Home Movie Vault Disc Vault Coming Soon Join Our Mailing List Articles About Us Contest Soundtrack Books eStore
THE HOME SONG STORIES (Singapore/Australia)

  Publicity Stills of "The Home Song Stories"
(Courtesy from GV)

In English and Chinese
Director: Tony Ayres
Cast: Joan Chen, Qi Yu Wu, Joel Lok, Irene Chen, Steven Vidler, Kerry Walker
Runtime: 1 hr 43 mins
Released By: GV and Mediacorp Raintree Pictures
Rating: M18
Official Website: www.homesongstories.com

Opening Day: 6 September 2007


This is the true story of Rose, a glamorous Shanghai nightclub singer, who struggles to survive in seventies Australia with two young children. Based on writer/director Tony Ayres' own life, THE HOME SONG STORIES is an epic tale of mothers and sons, mothers and daughters, unrequited love, betrayal and secrets.

Movie Review:

Much has been said in the press recently about writer-director’s Tony Ayres personal and tragic affinity to “The Home Song Stories”, a wrenching ode to the female spirit, searing life lessons, and the hankering for melodramatics mired in swaths of emotions that operate on a continuously brutal gauntlet of negative energy. It exists first and foremost for Ayres’ cathartic benefit, a manifestation of self-worth and an aggrandised reconfiguration of memories that might principally explore an upbringing plagued with trauma with an emotionally damaged matriarch at its centre but its most graceful success derives from its scopes of displacement and identity.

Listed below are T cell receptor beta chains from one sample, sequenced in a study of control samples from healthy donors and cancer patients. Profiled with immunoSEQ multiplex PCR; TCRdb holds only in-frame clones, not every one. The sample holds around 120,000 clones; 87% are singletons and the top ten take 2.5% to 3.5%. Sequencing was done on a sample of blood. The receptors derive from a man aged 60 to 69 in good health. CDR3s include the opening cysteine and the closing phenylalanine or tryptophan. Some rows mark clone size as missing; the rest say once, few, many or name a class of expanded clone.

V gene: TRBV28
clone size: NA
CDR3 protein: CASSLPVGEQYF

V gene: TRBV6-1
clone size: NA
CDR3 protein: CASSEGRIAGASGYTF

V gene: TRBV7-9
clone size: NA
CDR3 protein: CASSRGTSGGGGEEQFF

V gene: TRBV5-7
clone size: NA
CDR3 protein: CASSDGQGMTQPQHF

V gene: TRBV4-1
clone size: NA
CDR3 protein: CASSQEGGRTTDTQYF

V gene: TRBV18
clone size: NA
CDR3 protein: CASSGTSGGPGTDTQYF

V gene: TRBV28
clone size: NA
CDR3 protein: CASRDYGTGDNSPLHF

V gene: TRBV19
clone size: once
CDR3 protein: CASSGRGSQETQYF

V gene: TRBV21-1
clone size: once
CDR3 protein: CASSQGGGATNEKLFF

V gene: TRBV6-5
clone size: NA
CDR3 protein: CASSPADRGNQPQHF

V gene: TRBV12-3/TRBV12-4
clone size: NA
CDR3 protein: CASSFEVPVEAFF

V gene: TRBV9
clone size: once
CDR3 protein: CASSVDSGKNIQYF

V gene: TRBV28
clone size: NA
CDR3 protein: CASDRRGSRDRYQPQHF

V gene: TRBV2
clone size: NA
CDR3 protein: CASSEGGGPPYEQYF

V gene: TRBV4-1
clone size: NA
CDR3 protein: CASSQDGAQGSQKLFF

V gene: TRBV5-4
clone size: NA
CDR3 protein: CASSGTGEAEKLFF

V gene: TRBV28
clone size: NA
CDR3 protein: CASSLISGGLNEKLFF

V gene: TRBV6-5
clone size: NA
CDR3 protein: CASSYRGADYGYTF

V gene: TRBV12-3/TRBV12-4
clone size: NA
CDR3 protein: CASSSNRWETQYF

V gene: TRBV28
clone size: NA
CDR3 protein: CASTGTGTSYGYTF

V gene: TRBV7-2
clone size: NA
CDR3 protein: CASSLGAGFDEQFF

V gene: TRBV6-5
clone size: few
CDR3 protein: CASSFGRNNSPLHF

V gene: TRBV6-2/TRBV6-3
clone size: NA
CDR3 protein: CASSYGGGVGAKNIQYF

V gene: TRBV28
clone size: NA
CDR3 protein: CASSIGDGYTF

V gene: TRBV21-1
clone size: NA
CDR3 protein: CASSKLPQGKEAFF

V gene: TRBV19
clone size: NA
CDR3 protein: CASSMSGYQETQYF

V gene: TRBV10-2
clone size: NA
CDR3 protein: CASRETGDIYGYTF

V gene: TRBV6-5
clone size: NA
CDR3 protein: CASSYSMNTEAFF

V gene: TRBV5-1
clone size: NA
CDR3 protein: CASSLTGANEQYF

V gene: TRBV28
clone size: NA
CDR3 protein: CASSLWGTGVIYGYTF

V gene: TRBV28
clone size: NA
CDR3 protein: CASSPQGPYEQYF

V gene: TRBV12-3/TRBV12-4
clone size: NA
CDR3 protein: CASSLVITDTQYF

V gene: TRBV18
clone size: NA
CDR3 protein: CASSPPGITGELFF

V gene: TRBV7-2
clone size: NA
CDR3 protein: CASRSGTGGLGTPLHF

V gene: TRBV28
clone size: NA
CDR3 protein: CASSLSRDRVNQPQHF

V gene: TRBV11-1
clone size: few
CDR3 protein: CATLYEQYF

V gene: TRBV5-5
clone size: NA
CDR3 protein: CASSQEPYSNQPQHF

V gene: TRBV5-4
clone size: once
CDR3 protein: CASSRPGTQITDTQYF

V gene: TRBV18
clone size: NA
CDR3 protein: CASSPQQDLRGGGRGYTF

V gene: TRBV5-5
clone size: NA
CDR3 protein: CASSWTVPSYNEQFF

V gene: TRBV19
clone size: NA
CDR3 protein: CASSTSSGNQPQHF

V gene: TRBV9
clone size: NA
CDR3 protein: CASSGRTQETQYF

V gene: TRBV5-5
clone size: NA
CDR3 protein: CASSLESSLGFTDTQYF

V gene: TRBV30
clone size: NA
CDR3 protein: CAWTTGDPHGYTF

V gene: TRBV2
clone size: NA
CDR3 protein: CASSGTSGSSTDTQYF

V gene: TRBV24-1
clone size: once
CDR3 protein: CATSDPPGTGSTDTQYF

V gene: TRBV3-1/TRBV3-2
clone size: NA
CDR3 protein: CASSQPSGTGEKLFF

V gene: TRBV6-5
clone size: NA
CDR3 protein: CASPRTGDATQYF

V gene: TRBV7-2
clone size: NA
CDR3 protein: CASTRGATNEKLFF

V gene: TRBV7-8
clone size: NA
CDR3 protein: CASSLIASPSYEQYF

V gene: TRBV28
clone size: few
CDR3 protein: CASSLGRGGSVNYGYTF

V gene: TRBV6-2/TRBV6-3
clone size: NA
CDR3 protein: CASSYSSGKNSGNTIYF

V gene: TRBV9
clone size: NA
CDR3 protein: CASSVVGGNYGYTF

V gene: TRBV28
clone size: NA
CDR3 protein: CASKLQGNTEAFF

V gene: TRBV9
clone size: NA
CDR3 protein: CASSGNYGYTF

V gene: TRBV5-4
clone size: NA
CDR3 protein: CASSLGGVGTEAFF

A portentous romance between a chanteuse, Rose (Joan Chen) in Shanghai and an Australian sailor, Bill (Steve Vidler) brings them to Melbourne together with Rose’s daughter May (Irene Chen) and son Tom (Joel Lok). The relationship between the songbird and the bluejacket quickly disintegrate before the migrant family gets a chance to assimilate to their new home. Rose, played with a measure of instinctive zeal by Chen is armed with a green card and the sort of capricious exoticism that can claim men but never keep them, leading to an interchangeable but ultimate lack of a definitive older male presence in the lives of her children.

If the film comes across as remarkably non-judgmental of Rose’s irresponsibility, then it’s quietly missing a passionate response to the complexities of its showcase character – an unreasonably detached reaction from a director quick to make his personal investment in the film a salient point, perhaps stemming from an overcompensation to view his subjects objectively.

As Ayres’ filmic counterpart, Tom bookends the film by reflecting on his upbringing, conveying a stablising and immutable gaze that renders the ensuing account of his tumultuous childhood weakened. His crafting of the vibrant 70s milieu, and the physical charting of the increasingly erratic Rose’s self-destructive tendencies show attention to details. But while he struggles to infiltrate a poetic significance into his stylistic choices, Chen’s performance transfigures ghostly elegance into inscrutable chords of sense memory for a different place and time.

Movie Rating:

(Joan Chen shines in an intimate and tragic cross-cultural drama)

Review by Justin Deimen

DISCLAIMER: Images, Textual, Copyrights and trademarks for the film and related entertainment properties mentioned
herein are held by their respective owners and are solely for the promotional purposes of said properties.
All other logo and design Copyright©2004- , movieXclusive.com™
All Rights Reserved.